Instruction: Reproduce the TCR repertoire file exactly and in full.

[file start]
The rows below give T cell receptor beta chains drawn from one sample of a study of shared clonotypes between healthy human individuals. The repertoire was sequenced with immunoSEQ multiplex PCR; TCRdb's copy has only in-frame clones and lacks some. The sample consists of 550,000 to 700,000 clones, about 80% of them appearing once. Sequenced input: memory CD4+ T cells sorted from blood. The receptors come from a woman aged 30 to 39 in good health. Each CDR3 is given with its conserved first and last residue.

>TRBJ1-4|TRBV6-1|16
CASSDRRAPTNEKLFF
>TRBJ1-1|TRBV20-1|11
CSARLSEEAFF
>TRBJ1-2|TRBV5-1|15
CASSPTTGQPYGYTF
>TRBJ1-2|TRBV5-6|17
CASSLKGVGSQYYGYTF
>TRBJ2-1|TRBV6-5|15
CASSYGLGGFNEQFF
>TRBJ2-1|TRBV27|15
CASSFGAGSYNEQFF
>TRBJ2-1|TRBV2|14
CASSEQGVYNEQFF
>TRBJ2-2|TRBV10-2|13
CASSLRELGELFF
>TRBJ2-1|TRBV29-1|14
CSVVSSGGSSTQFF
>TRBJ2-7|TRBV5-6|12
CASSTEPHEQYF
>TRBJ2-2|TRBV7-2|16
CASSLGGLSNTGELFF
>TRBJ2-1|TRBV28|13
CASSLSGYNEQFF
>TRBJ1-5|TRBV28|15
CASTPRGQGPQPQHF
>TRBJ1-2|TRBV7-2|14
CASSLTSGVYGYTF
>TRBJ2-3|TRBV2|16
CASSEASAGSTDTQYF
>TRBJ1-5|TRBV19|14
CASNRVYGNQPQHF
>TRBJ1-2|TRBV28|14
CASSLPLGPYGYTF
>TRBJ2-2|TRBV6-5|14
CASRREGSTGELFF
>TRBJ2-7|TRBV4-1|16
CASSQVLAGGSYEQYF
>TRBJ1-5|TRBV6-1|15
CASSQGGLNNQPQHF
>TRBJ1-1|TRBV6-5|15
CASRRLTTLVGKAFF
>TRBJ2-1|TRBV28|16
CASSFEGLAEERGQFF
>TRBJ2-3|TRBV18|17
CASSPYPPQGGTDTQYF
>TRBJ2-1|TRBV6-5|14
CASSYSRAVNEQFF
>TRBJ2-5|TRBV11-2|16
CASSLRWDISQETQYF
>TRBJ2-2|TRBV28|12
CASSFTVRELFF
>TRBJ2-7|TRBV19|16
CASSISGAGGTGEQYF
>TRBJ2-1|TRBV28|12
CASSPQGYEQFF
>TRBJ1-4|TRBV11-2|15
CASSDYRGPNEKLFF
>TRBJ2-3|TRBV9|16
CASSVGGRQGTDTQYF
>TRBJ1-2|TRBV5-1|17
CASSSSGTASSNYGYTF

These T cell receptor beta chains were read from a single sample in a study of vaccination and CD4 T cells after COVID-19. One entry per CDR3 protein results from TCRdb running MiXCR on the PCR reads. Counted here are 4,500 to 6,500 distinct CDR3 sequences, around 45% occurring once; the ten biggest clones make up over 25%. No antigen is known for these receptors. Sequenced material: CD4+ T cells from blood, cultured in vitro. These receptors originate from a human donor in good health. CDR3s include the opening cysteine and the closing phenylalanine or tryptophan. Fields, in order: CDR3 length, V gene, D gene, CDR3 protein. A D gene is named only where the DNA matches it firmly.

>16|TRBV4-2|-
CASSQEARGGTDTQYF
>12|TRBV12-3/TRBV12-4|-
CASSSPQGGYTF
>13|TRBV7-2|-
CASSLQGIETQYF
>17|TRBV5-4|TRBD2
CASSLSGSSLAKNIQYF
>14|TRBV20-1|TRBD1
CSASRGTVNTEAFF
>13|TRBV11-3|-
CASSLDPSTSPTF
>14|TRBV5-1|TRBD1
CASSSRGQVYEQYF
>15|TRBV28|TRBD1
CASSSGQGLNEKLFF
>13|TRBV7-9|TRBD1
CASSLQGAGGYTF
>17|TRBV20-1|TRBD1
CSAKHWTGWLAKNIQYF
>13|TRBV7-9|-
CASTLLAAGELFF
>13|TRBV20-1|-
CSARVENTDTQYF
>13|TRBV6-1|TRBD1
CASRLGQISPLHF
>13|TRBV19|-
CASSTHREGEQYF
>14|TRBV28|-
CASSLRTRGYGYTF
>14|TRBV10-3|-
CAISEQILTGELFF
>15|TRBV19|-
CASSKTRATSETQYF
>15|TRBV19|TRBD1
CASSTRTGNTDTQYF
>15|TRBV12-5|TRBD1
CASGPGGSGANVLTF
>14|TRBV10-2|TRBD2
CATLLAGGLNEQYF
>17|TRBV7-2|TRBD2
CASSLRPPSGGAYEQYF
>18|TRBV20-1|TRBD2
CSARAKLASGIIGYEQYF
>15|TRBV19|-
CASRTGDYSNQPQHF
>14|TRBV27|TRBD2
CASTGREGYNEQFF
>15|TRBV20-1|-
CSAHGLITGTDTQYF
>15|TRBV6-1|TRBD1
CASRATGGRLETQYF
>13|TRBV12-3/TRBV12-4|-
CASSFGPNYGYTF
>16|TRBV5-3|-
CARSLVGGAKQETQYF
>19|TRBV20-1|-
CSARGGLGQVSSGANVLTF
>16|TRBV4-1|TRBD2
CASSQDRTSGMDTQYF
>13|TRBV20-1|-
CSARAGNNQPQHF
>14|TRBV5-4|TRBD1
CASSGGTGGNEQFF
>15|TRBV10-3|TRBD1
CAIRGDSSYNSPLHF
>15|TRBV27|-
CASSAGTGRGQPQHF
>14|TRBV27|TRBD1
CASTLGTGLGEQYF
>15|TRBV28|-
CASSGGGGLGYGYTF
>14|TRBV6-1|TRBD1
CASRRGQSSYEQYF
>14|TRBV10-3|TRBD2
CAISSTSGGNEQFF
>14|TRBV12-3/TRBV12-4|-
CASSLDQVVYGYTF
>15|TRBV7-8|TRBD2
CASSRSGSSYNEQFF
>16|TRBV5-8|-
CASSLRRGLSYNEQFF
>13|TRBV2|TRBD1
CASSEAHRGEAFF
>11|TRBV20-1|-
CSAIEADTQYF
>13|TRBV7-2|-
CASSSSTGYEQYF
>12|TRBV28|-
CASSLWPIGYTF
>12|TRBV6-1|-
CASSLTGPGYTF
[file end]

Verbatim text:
The rows below give T cell receptor beta chains drawn from one sample of a study of shared clonotypes between healthy human individuals. The repertoire was sequenced with immunoSEQ multiplex PCR; TCRdb's copy has only in-frame clones and lacks some. The sample consists of 550,000 to 700,000 clones, about 80% of them appearing once. Sequenced input: memory CD4+ T cells sorted from blood. The receptors come from a woman aged 30 to 39 in good health. Each CDR3 is given with its conserved first and last residue.

>TRBJ1-4|TRBV6-1|16
CASSDRRAPTNEKLFF
>TRBJ1-1|TRBV20-1|11
CSARLSEEAFF
>TRBJ1-2|TRBV5-1|15
CASSPTTGQPYGYTF
>TRBJ1-2|TRBV5-6|17
CASSLKGVGSQYYGYTF
>TRBJ2-1|TRBV6-5|15
CASSYGLGGFNEQFF
>TRBJ2-1|TRBV27|15
CASSFGAGSYNEQFF
>TRBJ2-1|TRBV2|14
CASSEQGVYNEQFF
>TRBJ2-2|TRBV10-2|13
CASSLRELGELFF
>TRBJ2-1|TRBV29-1|14
CSVVSSGGSSTQFF
>TRBJ2-7|TRBV5-6|12
CASSTEPHEQYF
>TRBJ2-2|TRBV7-2|16
CASSLGGLSNTGELFF
>TRBJ2-1|TRBV28|13
CASSLSGYNEQFF
>TRBJ1-5|TRBV28|15
CASTPRGQGPQPQHF
>TRBJ1-2|TRBV7-2|14
CASSLTSGVYGYTF
>TRBJ2-3|TRBV2|16
CASSEASAGSTDTQYF
>TRBJ1-5|TRBV19|14
CASNRVYGNQPQHF
>TRBJ1-2|TRBV28|14
CASSLPLGPYGYTF
>TRBJ2-2|TRBV6-5|14
CASRREGSTGELFF
>TRBJ2-7|TRBV4-1|16
CASSQVLAGGSYEQYF
>TRBJ1-5|TRBV6-1|15
CASSQGGLNNQPQHF
>TRBJ1-1|TRBV6-5|15
CASRRLTTLVGKAFF
>TRBJ2-1|TRBV28|16
CASSFEGLAEERGQFF
>TRBJ2-3|TRBV18|17
CASSPYPPQGGTDTQYF
>TRBJ2-1|TRBV6-5|14
CASSYSRAVNEQFF
>TRBJ2-5|TRBV11-2|16
CASSLRWDISQETQYF
>TRBJ2-2|TRBV28|12
CASSFTVRELFF
>TRBJ2-7|TRBV19|16
CASSISGAGGTGEQYF
>TRBJ2-1|TRBV28|12
CASSPQGYEQFF
>TRBJ1-4|TRBV11-2|15
CASSDYRGPNEKLFF
>TRBJ2-3|TRBV9|16
CASSVGGRQGTDTQYF
>TRBJ1-2|TRBV5-1|17
CASSSSGTASSNYGYTF

These T cell receptor beta chains were read from a single sample in a study of vaccination and CD4 T cells after COVID-19. One entry per CDR3 protein results from TCRdb running MiXCR on the PCR reads. Counted here are 4,500 to 6,500 distinct CDR3 sequences, around 45% occurring once; the ten biggest clones make up over 25%. No antigen is known for these receptors. Sequenced material: CD4+ T cells from blood, cultured in vitro. These receptors originate from a human donor in good health. CDR3s include the opening cysteine and the closing phenylalanine or tryptophan. Fields, in order: CDR3 length, V gene, D gene, CDR3 protein. A D gene is named only where the DNA matches it firmly.

>16|TRBV4-2|-
CASSQEARGGTDTQYF
>12|TRBV12-3/TRBV12-4|-
CASSSPQGGYTF
>13|TRBV7-2|-
CASSLQGIETQYF
>17|TRBV5-4|TRBD2
CASSLSGSSLAKNIQYF
>14|TRBV20-1|TRBD1
CSASRGTVNTEAFF
>13|TRBV11-3|-
CASSLDPSTSPTF
>14|TRBV5-1|TRBD1
CASSSRGQVYEQYF
>15|TRBV28|TRBD1
CASSSGQGLNEKLFF
>13|TRBV7-9|TRBD1
CASSLQGAGGYTF
>17|TRBV20-1|TRBD1
CSAKHWTGWLAKNIQYF
>13|TRBV7-9|-
CASTLLAAGELFF
>13|TRBV20-1|-
CSARVENTDTQYF
>13|TRBV6-1|TRBD1
CASRLGQISPLHF
>13|TRBV19|-
CASSTHREGEQYF
>14|TRBV28|-
CASSLRTRGYGYTF
>14|TRBV10-3|-
CAISEQILTGELFF
>15|TRBV19|-
CASSKTRATSETQYF
>15|TRBV19|TRBD1
CASSTRTGNTDTQYF
>15|TRBV12-5|TRBD1
CASGPGGSGANVLTF
>14|TRBV10-2|TRBD2
CATLLAGGLNEQYF
>17|TRBV7-2|TRBD2
CASSLRPPSGGAYEQYF
>18|TRBV20-1|TRBD2
CSARAKLASGIIGYEQYF
>15|TRBV19|-
CASRTGDYSNQPQHF
>14|TRBV27|TRBD2
CASTGREGYNEQFF
>15|TRBV20-1|-
CSAHGLITGTDTQYF
>15|TRBV6-1|TRBD1
CASRATGGRLETQYF
>13|TRBV12-3/TRBV12-4|-
CASSFGPNYGYTF
>16|TRBV5-3|-
CARSLVGGAKQETQYF
>19|TRBV20-1|-
CSARGGLGQVSSGANVLTF
>16|TRBV4-1|TRBD2
CASSQDRTSGMDTQYF
>13|TRBV20-1|-
CSARAGNNQPQHF
>14|TRBV5-4|TRBD1
CASSGGTGGNEQFF
>15|TRBV10-3|TRBD1
CAIRGDSSYNSPLHF
>15|TRBV27|-
CASSAGTGRGQPQHF
>14|TRBV27|TRBD1
CASTLGTGLGEQYF
>15|TRBV28|-
CASSGGGGLGYGYTF
>14|TRBV6-1|TRBD1
CASRRGQSSYEQYF
>14|TRBV10-3|TRBD2
CAISSTSGGNEQFF
>14|TRBV12-3/TRBV12-4|-
CASSLDQVVYGYTF
>15|TRBV7-8|TRBD2
CASSRSGSSYNEQFF
>16|TRBV5-8|-
CASSLRRGLSYNEQFF
>13|TRBV2|TRBD1
CASSEAHRGEAFF
>11|TRBV20-1|-
CSAIEADTQYF
>13|TRBV7-2|-
CASSSSTGYEQYF
>12|TRBV28|-
CASSLWPIGYTF
>12|TRBV6-1|-
CASSLTGPGYTF